The Wreck of Northwest Flight 2501 Submerged in Lake Michigan

by Julie Royce /
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Nov 26, 2022 / 0 comments

The approximate 6,000 ships that have succumbed to raging storms attest to the power of the Great Lakes. As I traveled, writing and compiling information for my three-volume travel series that explores Michigan's coasts, I heard or read the tales left behind by those ill-fated ships. They add a somber, but compelling backdrop to Michigan’s waterways. The following story deviates from the shipwreck theme. In addition to the thousands of ships that surrendered to the waters of Lake Michigan, there is also one major aircraft that vanished into her angry waters.

DC 4. The Wreck of Northwest Flight 2501 Submerged in Lake Michigan
A DC-4 similar to the accident aircraft. Photo: San Diego Air and Space Museum Archive

Fifty-five travelers (27 women, 22 men, and six children) and three crew members bound for Milwaukee and Seattle boarded a Northwest Airlines flight on June 23, 1950.  It departed New York’s LaGuardia International Airport at 9:49 p.m. Passengers settled into their seats, unaware that this would be the last day of their life

Captain Robert Lind and the two other crew members aboard the DC-4 had everything under control. Those who put their lives in Lind’s hands that night believed they had nothing more to worry about than whether they could nod off during the red-eye flight. Over Lake Michigan, in an area often referred to as the Lake Michigan Triangle (which runs from Manitowoc, Wisconsin, to Ludington, Michigan, and south to Benton Harbor), they were proven wrong.

Above Cleveland, Lind grew concerned about storms in his path, and requested a cruising altitude of 4,000 feet which was approved by air traffic control. Turbulence worsened, and he was instructed to drop to 3,500 feet to avoid a crash with another flight that was also reporting violent weather. This second flight struggled to maintain its altitude at 5,000 feet.  

Lind radioed that he would reach Milwaukee by 11:37 p.m. That was the last transmission from Flight 2501 before the plane disappeared forever.

The U.S. Coast Guard Cutter Mackinaw assisted in the search for the missing plane. Captain Carl G. Bowman, skipper of the Mackinaw, radio contacted the United Press at Detroit that his men found small body parts, including hands and ears.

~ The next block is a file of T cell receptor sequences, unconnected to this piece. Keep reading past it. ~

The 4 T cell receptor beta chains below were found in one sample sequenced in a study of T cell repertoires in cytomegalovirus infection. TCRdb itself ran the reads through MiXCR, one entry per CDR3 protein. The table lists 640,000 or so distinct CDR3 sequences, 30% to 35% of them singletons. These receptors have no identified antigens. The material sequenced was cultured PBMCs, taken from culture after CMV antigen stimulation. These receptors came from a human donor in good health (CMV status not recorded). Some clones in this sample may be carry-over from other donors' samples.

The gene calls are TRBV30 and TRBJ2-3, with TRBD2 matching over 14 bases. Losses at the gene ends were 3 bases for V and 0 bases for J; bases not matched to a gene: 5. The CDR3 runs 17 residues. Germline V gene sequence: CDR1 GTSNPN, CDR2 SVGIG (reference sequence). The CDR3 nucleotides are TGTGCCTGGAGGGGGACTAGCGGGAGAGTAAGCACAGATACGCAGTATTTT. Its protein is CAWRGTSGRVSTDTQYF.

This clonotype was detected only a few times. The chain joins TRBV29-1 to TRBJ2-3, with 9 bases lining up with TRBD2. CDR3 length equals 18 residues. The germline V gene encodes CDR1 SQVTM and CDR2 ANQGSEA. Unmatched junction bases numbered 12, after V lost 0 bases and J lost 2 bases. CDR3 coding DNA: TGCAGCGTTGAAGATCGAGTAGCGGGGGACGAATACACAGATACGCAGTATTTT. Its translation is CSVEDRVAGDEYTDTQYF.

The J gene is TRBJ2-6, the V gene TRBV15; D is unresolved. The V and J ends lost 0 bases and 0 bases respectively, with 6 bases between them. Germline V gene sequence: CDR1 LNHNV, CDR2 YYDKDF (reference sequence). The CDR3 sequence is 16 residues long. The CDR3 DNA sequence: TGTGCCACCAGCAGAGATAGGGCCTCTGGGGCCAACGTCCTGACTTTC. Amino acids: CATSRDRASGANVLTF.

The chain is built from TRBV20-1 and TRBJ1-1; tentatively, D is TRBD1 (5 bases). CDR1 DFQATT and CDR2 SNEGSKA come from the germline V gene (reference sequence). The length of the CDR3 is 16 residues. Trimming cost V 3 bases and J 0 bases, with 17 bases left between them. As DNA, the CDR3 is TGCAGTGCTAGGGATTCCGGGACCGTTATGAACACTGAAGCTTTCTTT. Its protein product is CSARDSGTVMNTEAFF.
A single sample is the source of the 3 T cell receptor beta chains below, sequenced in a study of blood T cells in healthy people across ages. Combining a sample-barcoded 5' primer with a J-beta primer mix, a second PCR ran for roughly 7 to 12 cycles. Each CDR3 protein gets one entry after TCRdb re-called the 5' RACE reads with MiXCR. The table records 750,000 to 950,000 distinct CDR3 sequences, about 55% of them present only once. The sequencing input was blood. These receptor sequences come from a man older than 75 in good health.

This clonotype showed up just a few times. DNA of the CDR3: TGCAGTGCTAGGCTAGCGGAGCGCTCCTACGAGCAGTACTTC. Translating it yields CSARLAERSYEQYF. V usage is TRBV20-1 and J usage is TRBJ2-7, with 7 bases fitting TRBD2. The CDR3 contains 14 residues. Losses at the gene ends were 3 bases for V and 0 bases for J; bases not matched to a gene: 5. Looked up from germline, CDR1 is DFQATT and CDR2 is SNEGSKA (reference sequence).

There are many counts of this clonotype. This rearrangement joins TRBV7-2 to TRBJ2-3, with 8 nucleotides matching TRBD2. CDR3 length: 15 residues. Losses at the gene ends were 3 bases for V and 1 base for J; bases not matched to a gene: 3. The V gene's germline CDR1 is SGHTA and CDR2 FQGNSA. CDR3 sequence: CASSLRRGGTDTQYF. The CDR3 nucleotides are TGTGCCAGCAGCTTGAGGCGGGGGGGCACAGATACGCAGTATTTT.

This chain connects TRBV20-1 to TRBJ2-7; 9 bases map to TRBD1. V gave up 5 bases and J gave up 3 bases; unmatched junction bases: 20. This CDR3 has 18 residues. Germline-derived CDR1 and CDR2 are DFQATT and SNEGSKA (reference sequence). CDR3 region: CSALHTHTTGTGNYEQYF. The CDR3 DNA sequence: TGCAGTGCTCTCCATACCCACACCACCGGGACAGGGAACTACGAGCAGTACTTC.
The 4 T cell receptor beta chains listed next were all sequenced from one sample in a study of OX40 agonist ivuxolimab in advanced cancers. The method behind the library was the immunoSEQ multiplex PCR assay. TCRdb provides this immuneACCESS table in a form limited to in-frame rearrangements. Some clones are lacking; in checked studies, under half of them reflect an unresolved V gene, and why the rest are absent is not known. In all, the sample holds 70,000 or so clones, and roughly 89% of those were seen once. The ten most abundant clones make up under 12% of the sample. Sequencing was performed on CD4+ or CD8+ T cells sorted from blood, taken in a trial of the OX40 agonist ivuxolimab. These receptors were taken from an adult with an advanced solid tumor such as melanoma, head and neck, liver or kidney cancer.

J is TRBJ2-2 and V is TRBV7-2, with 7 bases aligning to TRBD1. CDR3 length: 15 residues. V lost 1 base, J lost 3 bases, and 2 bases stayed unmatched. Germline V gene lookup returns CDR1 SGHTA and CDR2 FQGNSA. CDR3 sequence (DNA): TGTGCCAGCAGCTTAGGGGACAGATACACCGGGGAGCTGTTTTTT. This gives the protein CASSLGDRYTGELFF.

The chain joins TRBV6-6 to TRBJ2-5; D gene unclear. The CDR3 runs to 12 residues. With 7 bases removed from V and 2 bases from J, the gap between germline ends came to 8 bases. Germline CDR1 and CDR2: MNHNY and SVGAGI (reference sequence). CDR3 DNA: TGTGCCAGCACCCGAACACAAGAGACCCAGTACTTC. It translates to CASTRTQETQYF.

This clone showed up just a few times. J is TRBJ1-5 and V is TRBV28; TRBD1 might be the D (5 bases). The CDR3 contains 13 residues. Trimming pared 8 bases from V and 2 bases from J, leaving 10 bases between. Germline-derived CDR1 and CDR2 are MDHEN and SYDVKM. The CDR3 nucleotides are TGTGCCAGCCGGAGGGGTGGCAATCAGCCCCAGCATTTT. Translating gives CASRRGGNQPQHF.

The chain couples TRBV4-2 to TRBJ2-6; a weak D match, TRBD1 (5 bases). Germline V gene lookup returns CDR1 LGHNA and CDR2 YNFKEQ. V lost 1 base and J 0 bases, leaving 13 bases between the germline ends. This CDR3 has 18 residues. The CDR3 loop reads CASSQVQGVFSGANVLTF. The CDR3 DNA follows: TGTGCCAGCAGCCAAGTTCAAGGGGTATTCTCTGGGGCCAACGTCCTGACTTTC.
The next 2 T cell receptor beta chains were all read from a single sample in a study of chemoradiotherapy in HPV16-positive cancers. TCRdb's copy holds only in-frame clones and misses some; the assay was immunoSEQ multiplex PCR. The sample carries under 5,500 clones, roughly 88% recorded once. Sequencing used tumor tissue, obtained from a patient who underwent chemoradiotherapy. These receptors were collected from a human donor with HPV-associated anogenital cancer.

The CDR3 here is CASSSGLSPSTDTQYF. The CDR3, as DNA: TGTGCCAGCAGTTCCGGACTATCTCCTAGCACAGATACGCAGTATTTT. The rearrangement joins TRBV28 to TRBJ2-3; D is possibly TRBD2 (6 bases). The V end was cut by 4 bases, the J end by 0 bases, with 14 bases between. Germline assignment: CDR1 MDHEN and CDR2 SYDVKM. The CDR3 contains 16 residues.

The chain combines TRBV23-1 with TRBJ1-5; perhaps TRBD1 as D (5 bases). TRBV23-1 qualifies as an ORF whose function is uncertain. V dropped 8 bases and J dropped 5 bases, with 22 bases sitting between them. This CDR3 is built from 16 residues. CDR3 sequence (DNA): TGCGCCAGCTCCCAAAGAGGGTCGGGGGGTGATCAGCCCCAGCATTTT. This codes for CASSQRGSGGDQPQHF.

Additional Coast Guard ships and police departments arrived to help with the search. More body parts were discovered, but no complete bodies. Debris, which included luggage, seat cushions, and a fuel tank floating in an oil slick near South Haven, were collected. However, the main wreckage of the plane was not found. To this day, Flight 2501 remains the only missing U.S. aircraft in aviation history.

At the time the plane disappeared, it was flying through an electrical storm. Lightening bedeviled the sky. That, and the small size of the debris found floating in the oil slick, suggested an explosion. The seven-month official investigation resulted in a final report concluding “there was insufficient evidence upon which to make a determination of probable cause.”

More than 72 years later, the whereabouts of the aircraft remain a mystery. At the time of its disappearance, the crash was the worst aviation tragedy in American history. The Michigan Shipwreck Research Association (MSRA) has conducted annual searches for Flight 2501 since 2004

Over the past decade, searchers have covered more than 600 square miles of Lake Michigan, seeking the plane wreckage. While Flight 2501 remains elusive, 14 shipwrecks dating back to the 1800s have been found during the course of the searches.

Valerie van Heest, a co-founder and researcher with MSRA, teamed up with author and explorer, Clive Cussler, to unravel the mystery. In September 2008, she found an unmarked grave near St. Joseph that she believed contained the body parts of the victims. A marker listing the 58 names of the lost was placed at the site.

But even the concerted efforts of Van Heest and Cussler didn’t reveal answers to the two main secrets: Where is the plane? And what caused it to fall from the sky? Van Heest published a book in 2013 with her findings and her account of the victims last hours: Fatal Crossing: The Mysterious Disappearance of NWA Flight 2501 and the Quest for Answers.

The Discovery Channel produced a segment about the crash of Flight 2501. Expedition Unknown aired on February 12, 2020 (season 8, episode 2). 

In spite of the search efforts and the interest attendant to the crash, somewhere on the bottom of Lake Michigan, Flight 2501 molders in its grave, where it holds tight to its secrets.  


Click through to read excerpts from Royce's three books exploring Michigan's coasts:

 A Compendium


Julie Albrecht Royce, the Michigan Editor for Wandering Educators recently published a three-book travel series exploring Michigan’s coastlines. Nearly two decades ago, she published two traditional travel books, but found they were quickly outdated. This most recent project focuses on providing travelers with interesting background for the places they plan to visit. Royce has published two novels: Ardent Spirit, historical fiction inspired by the true story of Odawa-French Fur Trader, Magdelaine La Framboise, and PILZ, a legal thriller which drew on her experiences as a First Assistant Attorney General for the State of Michigan. She has written magazine and newspaper articles, and had several short stories included in anthologies. All books available on Amazon.


Exploring Michigan's Coasts, by Julie Royce

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